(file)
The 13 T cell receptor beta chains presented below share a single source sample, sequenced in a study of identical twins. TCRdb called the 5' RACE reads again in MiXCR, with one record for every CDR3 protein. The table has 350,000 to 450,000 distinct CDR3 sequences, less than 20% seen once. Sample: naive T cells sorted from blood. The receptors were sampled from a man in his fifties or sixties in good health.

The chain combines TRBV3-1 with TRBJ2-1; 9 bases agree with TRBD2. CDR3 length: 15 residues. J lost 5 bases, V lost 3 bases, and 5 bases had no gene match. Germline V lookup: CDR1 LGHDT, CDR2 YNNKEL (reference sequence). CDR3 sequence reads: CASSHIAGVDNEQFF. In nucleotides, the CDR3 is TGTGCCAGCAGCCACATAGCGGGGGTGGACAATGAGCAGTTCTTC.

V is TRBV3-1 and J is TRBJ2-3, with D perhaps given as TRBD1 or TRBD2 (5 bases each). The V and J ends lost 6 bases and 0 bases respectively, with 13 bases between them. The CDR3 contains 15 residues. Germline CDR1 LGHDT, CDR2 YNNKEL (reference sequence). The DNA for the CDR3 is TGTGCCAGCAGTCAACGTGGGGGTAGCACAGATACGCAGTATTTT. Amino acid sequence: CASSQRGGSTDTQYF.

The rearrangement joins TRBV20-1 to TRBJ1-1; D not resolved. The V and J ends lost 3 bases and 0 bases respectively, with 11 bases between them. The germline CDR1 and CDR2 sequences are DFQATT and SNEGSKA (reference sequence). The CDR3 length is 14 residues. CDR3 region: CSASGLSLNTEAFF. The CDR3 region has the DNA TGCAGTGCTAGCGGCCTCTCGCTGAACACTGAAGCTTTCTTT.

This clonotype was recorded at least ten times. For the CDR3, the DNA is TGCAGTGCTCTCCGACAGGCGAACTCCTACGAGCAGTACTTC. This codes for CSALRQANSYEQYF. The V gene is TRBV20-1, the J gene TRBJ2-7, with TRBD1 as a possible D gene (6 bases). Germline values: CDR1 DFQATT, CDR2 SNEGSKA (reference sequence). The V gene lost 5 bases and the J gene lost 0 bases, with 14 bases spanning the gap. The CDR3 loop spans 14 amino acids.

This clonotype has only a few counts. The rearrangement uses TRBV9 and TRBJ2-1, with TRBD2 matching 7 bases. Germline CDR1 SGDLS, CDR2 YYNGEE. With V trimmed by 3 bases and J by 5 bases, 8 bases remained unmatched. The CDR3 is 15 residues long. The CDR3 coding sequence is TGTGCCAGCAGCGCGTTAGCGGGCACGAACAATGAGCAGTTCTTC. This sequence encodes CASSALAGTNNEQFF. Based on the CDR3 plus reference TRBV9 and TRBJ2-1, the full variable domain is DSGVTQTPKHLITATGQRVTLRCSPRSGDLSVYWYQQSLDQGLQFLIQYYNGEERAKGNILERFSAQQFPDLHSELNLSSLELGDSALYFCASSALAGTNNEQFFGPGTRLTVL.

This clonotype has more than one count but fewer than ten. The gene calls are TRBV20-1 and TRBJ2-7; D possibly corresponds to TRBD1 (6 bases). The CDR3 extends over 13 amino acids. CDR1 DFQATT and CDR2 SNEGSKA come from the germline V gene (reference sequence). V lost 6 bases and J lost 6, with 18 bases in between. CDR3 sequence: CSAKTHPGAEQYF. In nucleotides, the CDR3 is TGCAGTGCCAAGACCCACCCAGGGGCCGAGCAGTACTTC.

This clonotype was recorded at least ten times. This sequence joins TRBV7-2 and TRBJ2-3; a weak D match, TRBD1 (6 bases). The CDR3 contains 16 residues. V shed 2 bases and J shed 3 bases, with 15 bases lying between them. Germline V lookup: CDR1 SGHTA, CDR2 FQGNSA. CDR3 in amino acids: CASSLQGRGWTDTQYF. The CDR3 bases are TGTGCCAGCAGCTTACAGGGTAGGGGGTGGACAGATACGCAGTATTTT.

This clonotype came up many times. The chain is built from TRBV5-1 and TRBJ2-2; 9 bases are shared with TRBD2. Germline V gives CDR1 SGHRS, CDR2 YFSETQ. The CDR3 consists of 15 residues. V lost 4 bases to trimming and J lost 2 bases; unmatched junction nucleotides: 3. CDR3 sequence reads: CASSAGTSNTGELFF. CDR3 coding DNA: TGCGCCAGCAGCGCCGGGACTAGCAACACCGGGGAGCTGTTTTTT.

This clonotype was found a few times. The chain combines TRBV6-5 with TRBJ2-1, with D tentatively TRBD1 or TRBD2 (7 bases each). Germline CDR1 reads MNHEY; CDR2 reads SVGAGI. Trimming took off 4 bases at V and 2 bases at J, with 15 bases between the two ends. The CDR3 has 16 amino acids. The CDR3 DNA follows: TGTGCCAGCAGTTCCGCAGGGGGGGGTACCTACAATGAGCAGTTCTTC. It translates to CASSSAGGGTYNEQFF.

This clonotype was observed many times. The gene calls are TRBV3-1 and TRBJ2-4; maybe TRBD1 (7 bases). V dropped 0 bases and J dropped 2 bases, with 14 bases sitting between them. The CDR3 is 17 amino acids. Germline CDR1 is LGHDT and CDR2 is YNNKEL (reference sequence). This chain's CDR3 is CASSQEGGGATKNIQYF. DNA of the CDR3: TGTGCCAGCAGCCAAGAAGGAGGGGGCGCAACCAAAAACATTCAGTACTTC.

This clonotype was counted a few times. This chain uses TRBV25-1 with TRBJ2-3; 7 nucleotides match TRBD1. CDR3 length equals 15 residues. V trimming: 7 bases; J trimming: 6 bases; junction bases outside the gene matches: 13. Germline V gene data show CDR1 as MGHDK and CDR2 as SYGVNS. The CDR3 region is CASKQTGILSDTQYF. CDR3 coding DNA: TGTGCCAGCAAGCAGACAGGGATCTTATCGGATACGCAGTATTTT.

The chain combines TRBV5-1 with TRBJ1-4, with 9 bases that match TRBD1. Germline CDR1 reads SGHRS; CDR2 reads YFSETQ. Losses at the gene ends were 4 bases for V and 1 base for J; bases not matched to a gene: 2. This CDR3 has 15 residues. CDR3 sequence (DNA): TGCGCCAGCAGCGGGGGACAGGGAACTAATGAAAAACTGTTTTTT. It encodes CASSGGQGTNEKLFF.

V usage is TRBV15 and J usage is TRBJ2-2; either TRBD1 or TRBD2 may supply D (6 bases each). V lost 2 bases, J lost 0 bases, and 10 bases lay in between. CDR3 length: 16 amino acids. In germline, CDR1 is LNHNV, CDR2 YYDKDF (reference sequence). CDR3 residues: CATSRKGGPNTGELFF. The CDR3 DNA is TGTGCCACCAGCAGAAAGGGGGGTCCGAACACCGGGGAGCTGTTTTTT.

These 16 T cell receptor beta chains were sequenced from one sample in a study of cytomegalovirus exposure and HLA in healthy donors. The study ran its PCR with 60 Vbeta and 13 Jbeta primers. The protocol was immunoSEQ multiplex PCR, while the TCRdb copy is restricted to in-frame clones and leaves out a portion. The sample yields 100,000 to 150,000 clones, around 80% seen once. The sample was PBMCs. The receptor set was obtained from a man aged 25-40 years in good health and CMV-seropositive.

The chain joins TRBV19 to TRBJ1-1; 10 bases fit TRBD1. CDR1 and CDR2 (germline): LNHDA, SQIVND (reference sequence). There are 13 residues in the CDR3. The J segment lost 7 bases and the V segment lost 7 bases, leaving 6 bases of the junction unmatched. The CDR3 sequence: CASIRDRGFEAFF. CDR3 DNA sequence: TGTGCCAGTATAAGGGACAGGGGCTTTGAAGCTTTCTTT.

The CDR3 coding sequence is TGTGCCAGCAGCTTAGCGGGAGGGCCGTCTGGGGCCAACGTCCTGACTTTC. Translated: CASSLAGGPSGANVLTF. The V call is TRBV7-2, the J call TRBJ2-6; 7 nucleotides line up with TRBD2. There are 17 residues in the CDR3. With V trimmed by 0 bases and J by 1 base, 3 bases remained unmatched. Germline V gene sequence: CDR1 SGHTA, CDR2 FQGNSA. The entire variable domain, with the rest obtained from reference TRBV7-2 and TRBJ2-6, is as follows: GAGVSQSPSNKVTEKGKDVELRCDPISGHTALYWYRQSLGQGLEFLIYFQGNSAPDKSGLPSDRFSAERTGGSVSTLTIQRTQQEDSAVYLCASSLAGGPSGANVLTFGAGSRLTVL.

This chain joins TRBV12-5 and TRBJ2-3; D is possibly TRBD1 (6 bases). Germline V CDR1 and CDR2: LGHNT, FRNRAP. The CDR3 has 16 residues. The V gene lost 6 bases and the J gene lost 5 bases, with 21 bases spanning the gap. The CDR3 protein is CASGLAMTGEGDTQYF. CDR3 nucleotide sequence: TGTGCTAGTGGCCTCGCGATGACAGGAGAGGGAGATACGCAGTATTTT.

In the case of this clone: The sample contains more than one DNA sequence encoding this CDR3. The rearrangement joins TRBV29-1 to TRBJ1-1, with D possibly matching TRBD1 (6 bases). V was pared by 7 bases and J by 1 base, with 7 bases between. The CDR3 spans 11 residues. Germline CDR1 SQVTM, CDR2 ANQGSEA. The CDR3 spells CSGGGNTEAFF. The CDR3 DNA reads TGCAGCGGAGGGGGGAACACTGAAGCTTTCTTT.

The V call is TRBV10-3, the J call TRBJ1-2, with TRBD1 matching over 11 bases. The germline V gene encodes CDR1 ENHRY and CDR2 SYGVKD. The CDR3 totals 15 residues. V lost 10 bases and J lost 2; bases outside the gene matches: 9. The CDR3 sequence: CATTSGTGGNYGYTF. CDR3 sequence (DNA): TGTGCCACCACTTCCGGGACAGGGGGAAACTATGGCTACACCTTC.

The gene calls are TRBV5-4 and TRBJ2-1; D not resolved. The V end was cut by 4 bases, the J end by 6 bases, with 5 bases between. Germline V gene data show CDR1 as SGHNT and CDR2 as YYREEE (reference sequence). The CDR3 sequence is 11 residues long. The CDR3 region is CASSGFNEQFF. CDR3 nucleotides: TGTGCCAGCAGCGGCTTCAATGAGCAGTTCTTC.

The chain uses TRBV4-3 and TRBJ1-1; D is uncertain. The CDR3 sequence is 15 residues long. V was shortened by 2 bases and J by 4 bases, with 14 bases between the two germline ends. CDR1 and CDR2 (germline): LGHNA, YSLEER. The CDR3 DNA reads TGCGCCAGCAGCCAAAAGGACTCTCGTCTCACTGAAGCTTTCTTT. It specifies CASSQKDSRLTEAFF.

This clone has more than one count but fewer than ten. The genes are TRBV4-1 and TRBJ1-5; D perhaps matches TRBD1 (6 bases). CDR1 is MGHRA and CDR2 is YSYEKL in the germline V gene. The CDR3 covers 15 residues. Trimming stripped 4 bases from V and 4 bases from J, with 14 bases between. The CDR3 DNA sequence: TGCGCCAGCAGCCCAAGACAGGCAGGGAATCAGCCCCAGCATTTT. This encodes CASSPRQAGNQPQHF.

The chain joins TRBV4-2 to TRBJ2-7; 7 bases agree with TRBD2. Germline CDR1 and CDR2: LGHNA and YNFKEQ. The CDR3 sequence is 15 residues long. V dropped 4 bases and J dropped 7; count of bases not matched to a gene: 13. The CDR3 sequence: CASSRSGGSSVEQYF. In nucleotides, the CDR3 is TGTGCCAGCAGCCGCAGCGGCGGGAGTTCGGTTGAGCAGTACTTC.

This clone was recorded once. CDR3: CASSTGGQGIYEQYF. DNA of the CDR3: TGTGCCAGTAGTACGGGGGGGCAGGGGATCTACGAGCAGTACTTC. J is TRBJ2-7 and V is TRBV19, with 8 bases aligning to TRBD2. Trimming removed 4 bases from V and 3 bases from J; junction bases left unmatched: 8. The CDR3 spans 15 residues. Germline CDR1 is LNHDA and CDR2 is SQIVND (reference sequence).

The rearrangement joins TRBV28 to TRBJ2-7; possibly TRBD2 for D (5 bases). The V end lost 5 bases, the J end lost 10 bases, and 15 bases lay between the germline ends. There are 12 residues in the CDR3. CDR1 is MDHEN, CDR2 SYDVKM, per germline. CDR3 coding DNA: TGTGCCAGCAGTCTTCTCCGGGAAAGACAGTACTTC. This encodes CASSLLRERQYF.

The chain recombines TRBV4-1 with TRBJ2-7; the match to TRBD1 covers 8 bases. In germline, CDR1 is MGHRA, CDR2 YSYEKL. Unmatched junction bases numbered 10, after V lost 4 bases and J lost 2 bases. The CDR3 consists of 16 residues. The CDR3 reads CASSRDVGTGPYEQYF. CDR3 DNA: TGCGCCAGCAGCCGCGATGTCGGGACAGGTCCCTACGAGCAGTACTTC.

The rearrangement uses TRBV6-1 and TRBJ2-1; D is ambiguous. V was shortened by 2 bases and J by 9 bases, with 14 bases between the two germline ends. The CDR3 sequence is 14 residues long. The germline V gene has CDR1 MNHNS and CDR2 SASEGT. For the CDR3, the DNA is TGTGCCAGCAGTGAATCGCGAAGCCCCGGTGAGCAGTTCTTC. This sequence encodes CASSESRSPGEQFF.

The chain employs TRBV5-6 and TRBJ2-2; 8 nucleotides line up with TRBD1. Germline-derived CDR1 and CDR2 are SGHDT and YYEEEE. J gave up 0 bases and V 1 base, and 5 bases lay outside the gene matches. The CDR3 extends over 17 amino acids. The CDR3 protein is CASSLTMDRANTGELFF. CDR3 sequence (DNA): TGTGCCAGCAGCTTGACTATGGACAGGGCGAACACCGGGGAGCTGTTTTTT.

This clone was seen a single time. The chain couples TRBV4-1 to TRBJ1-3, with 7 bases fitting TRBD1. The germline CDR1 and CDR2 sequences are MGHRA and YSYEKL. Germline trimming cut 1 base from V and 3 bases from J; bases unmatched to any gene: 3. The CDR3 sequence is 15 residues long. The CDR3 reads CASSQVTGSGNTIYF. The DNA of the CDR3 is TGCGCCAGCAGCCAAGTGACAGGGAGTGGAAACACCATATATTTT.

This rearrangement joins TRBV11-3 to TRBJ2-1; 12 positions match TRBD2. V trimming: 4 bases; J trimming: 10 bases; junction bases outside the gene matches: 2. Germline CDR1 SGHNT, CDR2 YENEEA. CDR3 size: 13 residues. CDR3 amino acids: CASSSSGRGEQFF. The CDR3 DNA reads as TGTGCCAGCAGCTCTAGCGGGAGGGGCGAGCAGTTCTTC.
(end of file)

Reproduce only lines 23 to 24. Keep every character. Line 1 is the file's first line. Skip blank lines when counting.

This clone has more than one count but fewer than ten. The genes are TRBV4-1 and TRBJ1-5; D perhaps matches TRBD1 (6 bases). CDR1 is MGHRA and CDR2 is YSYEKL in the germline V gene. The CDR3 covers 15 residues. Trimming stripped 4 bases from V and 4 bases from J, with 14 bases between. The CDR3 DNA sequence: TGCGCCAGCAGCCCAAGACAGGCAGGGAATCAGCCCCAGCATTTT. This encodes CASSPRQAGNQPQHF.

The chain joins TRBV4-2 to TRBJ2-7; 7 bases agree with TRBD2. Germline CDR1 and CDR2: LGHNA and YNFKEQ. The CDR3 sequence is 15 residues long. V dropped 4 bases and J dropped 7; count of bases not matched to a gene: 13. The CDR3 sequence: CASSRSGGSSVEQYF. In nucleotides, the CDR3 is TGTGCCAGCAGCCGCAGCGGCGGGAGTTCGGTTGAGCAGTACTTC.